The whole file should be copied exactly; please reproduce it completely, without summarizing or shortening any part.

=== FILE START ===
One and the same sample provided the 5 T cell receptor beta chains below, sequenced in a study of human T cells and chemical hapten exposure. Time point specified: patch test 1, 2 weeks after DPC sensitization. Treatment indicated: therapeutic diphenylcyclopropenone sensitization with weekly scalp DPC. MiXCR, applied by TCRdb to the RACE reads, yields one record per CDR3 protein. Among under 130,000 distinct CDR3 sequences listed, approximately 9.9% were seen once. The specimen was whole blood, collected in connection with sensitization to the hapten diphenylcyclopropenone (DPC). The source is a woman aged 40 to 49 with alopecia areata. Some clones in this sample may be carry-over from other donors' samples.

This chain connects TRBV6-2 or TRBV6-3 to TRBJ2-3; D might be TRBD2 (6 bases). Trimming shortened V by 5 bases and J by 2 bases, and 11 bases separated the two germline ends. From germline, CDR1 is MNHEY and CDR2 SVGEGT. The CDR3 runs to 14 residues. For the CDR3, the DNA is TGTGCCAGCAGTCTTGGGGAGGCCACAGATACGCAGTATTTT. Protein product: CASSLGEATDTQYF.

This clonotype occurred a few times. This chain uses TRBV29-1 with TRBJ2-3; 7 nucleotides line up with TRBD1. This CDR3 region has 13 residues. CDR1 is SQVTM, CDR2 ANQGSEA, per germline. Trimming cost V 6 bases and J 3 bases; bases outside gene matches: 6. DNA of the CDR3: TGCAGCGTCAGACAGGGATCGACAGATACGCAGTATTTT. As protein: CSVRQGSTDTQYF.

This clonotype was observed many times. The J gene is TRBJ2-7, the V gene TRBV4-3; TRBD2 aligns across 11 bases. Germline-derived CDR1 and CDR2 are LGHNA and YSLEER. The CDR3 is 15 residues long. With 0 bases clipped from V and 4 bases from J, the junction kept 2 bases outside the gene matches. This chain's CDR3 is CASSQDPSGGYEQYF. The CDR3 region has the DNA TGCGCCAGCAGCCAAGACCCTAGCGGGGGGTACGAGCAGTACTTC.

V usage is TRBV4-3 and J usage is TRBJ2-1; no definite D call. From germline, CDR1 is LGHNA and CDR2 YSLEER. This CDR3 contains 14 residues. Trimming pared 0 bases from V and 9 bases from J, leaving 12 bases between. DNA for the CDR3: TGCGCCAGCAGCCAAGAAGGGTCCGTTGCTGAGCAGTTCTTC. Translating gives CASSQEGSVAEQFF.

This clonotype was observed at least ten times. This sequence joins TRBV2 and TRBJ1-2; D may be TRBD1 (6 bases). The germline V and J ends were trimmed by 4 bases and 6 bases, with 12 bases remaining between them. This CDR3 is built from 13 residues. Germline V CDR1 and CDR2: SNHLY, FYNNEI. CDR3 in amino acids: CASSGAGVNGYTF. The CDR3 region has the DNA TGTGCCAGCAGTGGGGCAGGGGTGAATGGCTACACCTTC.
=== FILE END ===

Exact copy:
One and the same sample provided the 5 T cell receptor beta chains below, sequenced in a study of human T cells and chemical hapten exposure. Time point specified: patch test 1, 2 weeks after DPC sensitization. Treatment indicated: therapeutic diphenylcyclopropenone sensitization with weekly scalp DPC. MiXCR, applied by TCRdb to the RACE reads, yields one record per CDR3 protein. Among under 130,000 distinct CDR3 sequences listed, approximately 9.9% were seen once. The specimen was whole blood, collected in connection with sensitization to the hapten diphenylcyclopropenone (DPC). The source is a woman aged 40 to 49 with alopecia areata. Some clones in this sample may be carry-over from other donors' samples.

This chain connects TRBV6-2 or TRBV6-3 to TRBJ2-3; D might be TRBD2 (6 bases). Trimming shortened V by 5 bases and J by 2 bases, and 11 bases separated the two germline ends. From germline, CDR1 is MNHEY and CDR2 SVGEGT. The CDR3 runs to 14 residues. For the CDR3, the DNA is TGTGCCAGCAGTCTTGGGGAGGCCACAGATACGCAGTATTTT. Protein product: CASSLGEATDTQYF.

This clonotype occurred a few times. This chain uses TRBV29-1 with TRBJ2-3; 7 nucleotides line up with TRBD1. This CDR3 region has 13 residues. CDR1 is SQVTM, CDR2 ANQGSEA, per germline. Trimming cost V 6 bases and J 3 bases; bases outside gene matches: 6. DNA of the CDR3: TGCAGCGTCAGACAGGGATCGACAGATACGCAGTATTTT. As protein: CSVRQGSTDTQYF.

This clonotype was observed many times. The J gene is TRBJ2-7, the V gene TRBV4-3; TRBD2 aligns across 11 bases. Germline-derived CDR1 and CDR2 are LGHNA and YSLEER. The CDR3 is 15 residues long. With 0 bases clipped from V and 4 bases from J, the junction kept 2 bases outside the gene matches. This chain's CDR3 is CASSQDPSGGYEQYF. The CDR3 region has the DNA TGCGCCAGCAGCCAAGACCCTAGCGGGGGGTACGAGCAGTACTTC.

V usage is TRBV4-3 and J usage is TRBJ2-1; no definite D call. From germline, CDR1 is LGHNA and CDR2 YSLEER. This CDR3 contains 14 residues. Trimming pared 0 bases from V and 9 bases from J, leaving 12 bases between. DNA for the CDR3: TGCGCCAGCAGCCAAGAAGGGTCCGTTGCTGAGCAGTTCTTC. Translating gives CASSQEGSVAEQFF.

This clonotype was observed at least ten times. This sequence joins TRBV2 and TRBJ1-2; D may be TRBD1 (6 bases). The germline V and J ends were trimmed by 4 bases and 6 bases, with 12 bases remaining between them. This CDR3 is built from 13 residues. Germline V CDR1 and CDR2: SNHLY, FYNNEI. CDR3 in amino acids: CASSGAGVNGYTF. The CDR3 region has the DNA TGTGCCAGCAGTGGGGCAGGGGTGAATGGCTACACCTTC.